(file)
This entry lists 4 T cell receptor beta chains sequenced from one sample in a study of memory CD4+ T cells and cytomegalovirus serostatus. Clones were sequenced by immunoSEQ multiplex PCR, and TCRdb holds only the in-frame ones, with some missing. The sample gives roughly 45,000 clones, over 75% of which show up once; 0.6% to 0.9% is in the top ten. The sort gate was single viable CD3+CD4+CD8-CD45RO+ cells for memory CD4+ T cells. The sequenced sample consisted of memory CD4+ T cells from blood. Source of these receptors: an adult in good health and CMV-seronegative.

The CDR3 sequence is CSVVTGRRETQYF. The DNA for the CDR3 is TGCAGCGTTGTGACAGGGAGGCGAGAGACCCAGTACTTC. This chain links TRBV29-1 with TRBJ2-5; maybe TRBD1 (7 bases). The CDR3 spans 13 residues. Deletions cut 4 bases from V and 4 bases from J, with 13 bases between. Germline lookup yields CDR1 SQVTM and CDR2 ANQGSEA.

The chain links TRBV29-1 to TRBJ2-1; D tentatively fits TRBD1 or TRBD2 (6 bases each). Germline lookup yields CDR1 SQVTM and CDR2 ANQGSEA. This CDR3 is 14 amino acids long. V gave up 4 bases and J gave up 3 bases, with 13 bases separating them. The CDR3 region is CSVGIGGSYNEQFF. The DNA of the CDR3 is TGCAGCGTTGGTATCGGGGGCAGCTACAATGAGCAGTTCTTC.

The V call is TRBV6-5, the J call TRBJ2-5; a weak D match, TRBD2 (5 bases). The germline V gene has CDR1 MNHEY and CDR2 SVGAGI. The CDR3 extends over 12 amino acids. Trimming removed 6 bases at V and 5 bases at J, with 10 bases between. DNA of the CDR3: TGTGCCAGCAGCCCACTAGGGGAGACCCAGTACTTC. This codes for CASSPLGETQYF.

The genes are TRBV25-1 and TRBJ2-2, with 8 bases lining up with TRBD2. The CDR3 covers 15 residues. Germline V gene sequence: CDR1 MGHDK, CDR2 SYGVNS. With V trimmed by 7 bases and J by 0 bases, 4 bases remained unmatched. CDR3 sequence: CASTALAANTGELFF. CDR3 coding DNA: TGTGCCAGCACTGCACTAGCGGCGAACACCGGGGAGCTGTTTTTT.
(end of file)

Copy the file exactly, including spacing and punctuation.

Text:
This entry lists 4 T cell receptor beta chains sequenced from one sample in a study of memory CD4+ T cells and cytomegalovirus serostatus. Clones were sequenced by immunoSEQ multiplex PCR, and TCRdb holds only the in-frame ones, with some missing. The sample gives roughly 45,000 clones, over 75% of which show up once; 0.6% to 0.9% is in the top ten. The sort gate was single viable CD3+CD4+CD8-CD45RO+ cells for memory CD4+ T cells. The sequenced sample consisted of memory CD4+ T cells from blood. Source of these receptors: an adult in good health and CMV-seronegative.

The CDR3 sequence is CSVVTGRRETQYF. The DNA for the CDR3 is TGCAGCGTTGTGACAGGGAGGCGAGAGACCCAGTACTTC. This chain links TRBV29-1 with TRBJ2-5; maybe TRBD1 (7 bases). The CDR3 spans 13 residues. Deletions cut 4 bases from V and 4 bases from J, with 13 bases between. Germline lookup yields CDR1 SQVTM and CDR2 ANQGSEA.

The chain links TRBV29-1 to TRBJ2-1; D tentatively fits TRBD1 or TRBD2 (6 bases each). Germline lookup yields CDR1 SQVTM and CDR2 ANQGSEA. This CDR3 is 14 amino acids long. V gave up 4 bases and J gave up 3 bases, with 13 bases separating them. The CDR3 region is CSVGIGGSYNEQFF. The DNA of the CDR3 is TGCAGCGTTGGTATCGGGGGCAGCTACAATGAGCAGTTCTTC.

The V call is TRBV6-5, the J call TRBJ2-5; a weak D match, TRBD2 (5 bases). The germline V gene has CDR1 MNHEY and CDR2 SVGAGI. The CDR3 extends over 12 amino acids. Trimming removed 6 bases at V and 5 bases at J, with 10 bases between. DNA of the CDR3: TGTGCCAGCAGCCCACTAGGGGAGACCCAGTACTTC. This codes for CASSPLGETQYF.

The genes are TRBV25-1 and TRBJ2-2, with 8 bases lining up with TRBD2. The CDR3 covers 15 residues. Germline V gene sequence: CDR1 MGHDK, CDR2 SYGVNS. With V trimmed by 7 bases and J by 0 bases, 4 bases remained unmatched. CDR3 sequence: CASTALAANTGELFF. CDR3 coding DNA: TGTGCCAGCACTGCACTAGCGGCGAACACCGGGGAGCTGTTTTTT.